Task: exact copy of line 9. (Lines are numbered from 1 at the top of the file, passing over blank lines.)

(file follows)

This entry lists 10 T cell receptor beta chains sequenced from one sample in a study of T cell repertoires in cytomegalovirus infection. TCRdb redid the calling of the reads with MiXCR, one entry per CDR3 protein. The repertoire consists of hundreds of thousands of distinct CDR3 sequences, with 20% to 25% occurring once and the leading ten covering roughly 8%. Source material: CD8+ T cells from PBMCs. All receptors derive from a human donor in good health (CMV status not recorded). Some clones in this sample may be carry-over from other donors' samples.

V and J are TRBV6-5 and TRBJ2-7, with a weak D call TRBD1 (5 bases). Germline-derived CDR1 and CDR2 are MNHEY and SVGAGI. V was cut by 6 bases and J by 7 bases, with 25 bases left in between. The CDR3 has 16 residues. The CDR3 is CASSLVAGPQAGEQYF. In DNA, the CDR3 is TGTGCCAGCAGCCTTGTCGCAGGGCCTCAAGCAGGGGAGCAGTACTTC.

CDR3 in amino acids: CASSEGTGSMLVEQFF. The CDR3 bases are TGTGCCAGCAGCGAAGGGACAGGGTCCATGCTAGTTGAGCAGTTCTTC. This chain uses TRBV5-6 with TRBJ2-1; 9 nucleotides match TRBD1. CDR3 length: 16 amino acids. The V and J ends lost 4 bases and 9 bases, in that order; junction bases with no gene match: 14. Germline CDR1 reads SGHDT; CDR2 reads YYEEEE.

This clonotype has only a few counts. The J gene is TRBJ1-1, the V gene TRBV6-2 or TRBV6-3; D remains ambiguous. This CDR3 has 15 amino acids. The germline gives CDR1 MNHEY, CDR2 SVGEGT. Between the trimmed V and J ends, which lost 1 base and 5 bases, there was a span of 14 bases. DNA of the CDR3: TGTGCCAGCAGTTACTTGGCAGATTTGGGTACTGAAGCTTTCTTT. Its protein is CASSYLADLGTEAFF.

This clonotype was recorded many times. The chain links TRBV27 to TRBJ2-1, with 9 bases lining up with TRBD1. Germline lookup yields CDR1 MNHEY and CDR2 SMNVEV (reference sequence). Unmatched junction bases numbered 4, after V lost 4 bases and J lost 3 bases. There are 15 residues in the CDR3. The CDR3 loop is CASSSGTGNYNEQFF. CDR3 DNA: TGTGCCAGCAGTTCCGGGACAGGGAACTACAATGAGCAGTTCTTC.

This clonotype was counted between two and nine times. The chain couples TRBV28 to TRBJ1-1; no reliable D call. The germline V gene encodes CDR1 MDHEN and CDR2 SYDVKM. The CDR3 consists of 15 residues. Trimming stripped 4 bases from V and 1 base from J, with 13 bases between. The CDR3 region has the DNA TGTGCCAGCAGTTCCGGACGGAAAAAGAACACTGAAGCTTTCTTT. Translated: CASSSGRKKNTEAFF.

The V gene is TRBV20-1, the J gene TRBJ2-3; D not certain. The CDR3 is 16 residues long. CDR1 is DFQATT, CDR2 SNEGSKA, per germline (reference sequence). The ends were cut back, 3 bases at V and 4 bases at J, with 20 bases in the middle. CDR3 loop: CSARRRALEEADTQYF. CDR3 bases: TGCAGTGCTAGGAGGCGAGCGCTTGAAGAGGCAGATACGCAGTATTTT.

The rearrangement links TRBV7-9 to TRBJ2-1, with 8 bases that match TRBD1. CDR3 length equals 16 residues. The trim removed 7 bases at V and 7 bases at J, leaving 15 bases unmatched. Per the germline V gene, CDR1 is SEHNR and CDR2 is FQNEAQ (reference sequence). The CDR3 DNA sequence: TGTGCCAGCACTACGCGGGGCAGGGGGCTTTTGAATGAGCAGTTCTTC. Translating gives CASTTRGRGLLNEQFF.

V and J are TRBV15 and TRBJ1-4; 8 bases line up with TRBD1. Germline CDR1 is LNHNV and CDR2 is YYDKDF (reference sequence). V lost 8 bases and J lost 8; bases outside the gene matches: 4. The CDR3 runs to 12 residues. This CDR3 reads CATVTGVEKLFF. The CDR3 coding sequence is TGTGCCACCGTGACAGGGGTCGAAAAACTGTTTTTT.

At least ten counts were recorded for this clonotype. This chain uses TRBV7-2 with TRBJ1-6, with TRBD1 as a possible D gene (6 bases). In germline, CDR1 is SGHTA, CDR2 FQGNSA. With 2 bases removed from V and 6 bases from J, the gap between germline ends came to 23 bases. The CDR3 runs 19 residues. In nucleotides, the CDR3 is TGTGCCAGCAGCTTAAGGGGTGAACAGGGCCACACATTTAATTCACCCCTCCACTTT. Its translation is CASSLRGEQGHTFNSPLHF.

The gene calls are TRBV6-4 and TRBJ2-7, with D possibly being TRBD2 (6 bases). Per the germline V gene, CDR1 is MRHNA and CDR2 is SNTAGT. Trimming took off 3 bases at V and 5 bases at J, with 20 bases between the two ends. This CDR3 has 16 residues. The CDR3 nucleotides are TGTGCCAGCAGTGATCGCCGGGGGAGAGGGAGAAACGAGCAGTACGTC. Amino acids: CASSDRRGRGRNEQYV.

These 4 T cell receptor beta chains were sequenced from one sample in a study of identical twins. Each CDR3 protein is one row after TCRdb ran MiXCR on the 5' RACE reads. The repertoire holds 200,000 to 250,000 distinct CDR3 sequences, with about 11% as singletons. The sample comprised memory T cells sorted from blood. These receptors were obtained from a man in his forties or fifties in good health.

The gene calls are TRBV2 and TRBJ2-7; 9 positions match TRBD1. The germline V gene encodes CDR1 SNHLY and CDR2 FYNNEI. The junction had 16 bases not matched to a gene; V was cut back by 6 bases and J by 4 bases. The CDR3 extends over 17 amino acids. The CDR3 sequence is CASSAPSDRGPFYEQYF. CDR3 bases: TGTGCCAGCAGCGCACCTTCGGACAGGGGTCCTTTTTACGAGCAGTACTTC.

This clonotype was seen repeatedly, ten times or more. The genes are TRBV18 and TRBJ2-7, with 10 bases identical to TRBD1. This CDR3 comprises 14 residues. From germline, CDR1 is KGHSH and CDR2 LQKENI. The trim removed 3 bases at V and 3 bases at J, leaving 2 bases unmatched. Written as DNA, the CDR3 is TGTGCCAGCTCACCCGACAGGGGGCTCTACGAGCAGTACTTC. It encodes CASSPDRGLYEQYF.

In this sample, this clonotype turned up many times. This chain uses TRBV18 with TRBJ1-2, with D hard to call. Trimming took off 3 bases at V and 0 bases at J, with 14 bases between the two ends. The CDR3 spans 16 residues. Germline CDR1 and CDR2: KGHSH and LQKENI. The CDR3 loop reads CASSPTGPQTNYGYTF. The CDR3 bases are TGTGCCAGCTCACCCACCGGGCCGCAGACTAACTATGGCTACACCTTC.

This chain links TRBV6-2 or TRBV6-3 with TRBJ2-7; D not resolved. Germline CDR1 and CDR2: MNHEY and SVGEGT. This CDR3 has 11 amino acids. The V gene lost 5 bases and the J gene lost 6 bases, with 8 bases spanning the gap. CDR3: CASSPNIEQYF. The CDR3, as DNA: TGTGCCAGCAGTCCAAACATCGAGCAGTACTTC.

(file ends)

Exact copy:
V and J are TRBV15 and TRBJ1-4; 8 bases line up with TRBD1. Germline CDR1 is LNHNV and CDR2 is YYDKDF (reference sequence). V lost 8 bases and J lost 8; bases outside the gene matches: 4. The CDR3 runs to 12 residues. This CDR3 reads CATVTGVEKLFF. The CDR3 coding sequence is TGTGCCACCGTGACAGGGGTCGAAAAACTGTTTTTT.